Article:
I thought doppelgangers were the stuff of legend and horror movies.
It just didn’t seem possible that anyone else out there could look as stunningly handsome as yours truly.
But then there was this time in my life when I applied for job in Honolulu and now I’m not so sure.
Yeah, seriously, Honolulu: sunshine, luaus, ukuleles, Steve McGarrett, the whole Hawaiian fantasy.
Now let’s all pause for a moment and try to imagine me, a lifelong Brooklyn knucklehead living in the Aloha State.
I went to Hawaii on vacation a few years ago and loved it. So when I saw ad for a job that matched my skills, I sent in my resume just as for a laugh. I never thought anyone would ever get back to me.
Well, they did. The editor of this particular publication shot me an email within days of my response and we set up phone interview.
We talked for over an hour and I have to say this interview was more intense than many of the face-to-face job encounters I’ve had with prospective employers.
The editor asked me every conceivable question about writing and reporting. It was challenging, but I was grateful for the experience. I hadn’t had an interview in years and it felt good to be back in the game.
The editor told me he would go back to his supervisors and get back in touch with me. And then he had one final question.
“Are you still interested in the job?”
“Yes,” I said, almost truthfully.
I didn’t know what the hell I wanted to be honest.
Hawaii sounded fabulous, but I wasn’t sure if the job would be a good fit for me.
I spent the next several weeks in a semi-dream. What if I got the job? Could I really move to the other side of the world and live happily in the land of pineapples and Do Ho?
Every time I walked into one my local stores—dry cleaners, fruit stand, supermarket—I wondered if this would be one of the last times I ever came here?
I've made hating winter into a secondhand religion and now here I was about to escape the frigid temperatures forever and it actually bothered me. Complaining about the cold weather is such a large segment of my life—could I survive without it?
And what if things—God forbid—didn’t work out? I’d be on an island in the Pacific with no place to go.
But while I was going through all this self-inflicted misery, the weather changed, I got sick, and then I started thinking, you know, maybe this Hawaii thing ain’t so bad after all.
The only problem was the editor had disappeared. I waited a month before writing to him and he wrote back saying “we’re still going through the process.”
Fine. I could hold out. I had waited this long, what’s another week or so? Then another month went by and still I heard nothing. I didn’t want to piss the guy off, but I wanted to show him that I was still interested. And I also wanted to wrap this thing up, quite frankly.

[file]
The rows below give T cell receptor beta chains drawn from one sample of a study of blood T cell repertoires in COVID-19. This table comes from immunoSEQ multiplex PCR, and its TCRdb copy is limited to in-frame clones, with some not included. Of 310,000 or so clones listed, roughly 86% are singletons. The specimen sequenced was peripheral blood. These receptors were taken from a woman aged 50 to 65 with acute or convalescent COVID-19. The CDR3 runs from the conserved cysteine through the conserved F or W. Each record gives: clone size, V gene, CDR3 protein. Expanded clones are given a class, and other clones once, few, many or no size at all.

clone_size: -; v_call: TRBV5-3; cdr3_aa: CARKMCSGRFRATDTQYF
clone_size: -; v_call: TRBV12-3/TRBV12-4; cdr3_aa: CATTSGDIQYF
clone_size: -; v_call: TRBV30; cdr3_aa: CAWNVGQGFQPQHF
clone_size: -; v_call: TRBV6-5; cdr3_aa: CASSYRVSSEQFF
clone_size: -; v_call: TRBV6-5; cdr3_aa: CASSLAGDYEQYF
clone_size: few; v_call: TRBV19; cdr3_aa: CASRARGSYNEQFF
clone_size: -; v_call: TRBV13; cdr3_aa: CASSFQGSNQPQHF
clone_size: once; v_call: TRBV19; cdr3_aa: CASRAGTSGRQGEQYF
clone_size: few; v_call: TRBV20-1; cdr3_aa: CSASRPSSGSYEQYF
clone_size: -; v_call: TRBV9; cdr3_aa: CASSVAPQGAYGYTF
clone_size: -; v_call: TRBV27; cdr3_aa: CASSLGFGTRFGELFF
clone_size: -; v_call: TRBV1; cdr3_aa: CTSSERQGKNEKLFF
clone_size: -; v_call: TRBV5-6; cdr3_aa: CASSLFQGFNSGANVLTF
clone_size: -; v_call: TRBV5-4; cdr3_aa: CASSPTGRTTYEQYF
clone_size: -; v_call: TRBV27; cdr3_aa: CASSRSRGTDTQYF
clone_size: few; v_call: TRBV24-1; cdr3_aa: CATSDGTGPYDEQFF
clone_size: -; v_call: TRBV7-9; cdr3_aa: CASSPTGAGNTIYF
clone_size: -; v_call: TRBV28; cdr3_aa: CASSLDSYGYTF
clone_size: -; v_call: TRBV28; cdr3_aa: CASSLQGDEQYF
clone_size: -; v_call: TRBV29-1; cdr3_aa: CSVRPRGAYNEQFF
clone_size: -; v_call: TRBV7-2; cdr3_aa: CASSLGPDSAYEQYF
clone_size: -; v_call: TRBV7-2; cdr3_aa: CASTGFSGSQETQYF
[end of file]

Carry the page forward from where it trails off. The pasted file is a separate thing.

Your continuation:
So I wrote to him again and found out that I had been worrying about absolutely nothing.
“We decided to go in another direction,” he wrote.
Now I can handle rejection, I really can. It was my best friend in high school.
But so much of rejection depends upon the other party’s choice of words and a line like “going in another direction” pushes me into “Psycho” country—screaming violins and all.
Being from Brooklyn my first inclination was to point down to my crotch and say, “Hey, I gotcha your direction right heah, buddy!”
But at least I had an answer. I could go to my dry cleaners without having to hug the owner goodbye.
Then one day I made the mistake of looking at the publication online to see who had gotten the job and I nearly fell off my chair.
The guy was my fucking clone.
He had a shaved head and he came from the East Coast—just like me. The editor never saw me in the flesh, but I still wonder if he didn’t hire the wrong guy by mistake. Or maybe he thinks all hairless white guys are interchangeable like spark plugs.
I’ve got half a mind to fly out to Hawaii, take a seat at this guy’s desk, and see if anyone can tell the difference.
I ranted about this incredible injustice online to a friend and she wrote back a simple question.
Why are you looking at a publication that your aren’t working for?
Well…yes, there’s that. I really should move on, forget the past, and go in another direction.
It would’ve been very painful leaving my family and friends. And I’m not sure I’d be happy in a place so different from New York.
But I still can’t help but wonder how it all would’ve worked out if I had gotten the job instead of my doppelganger.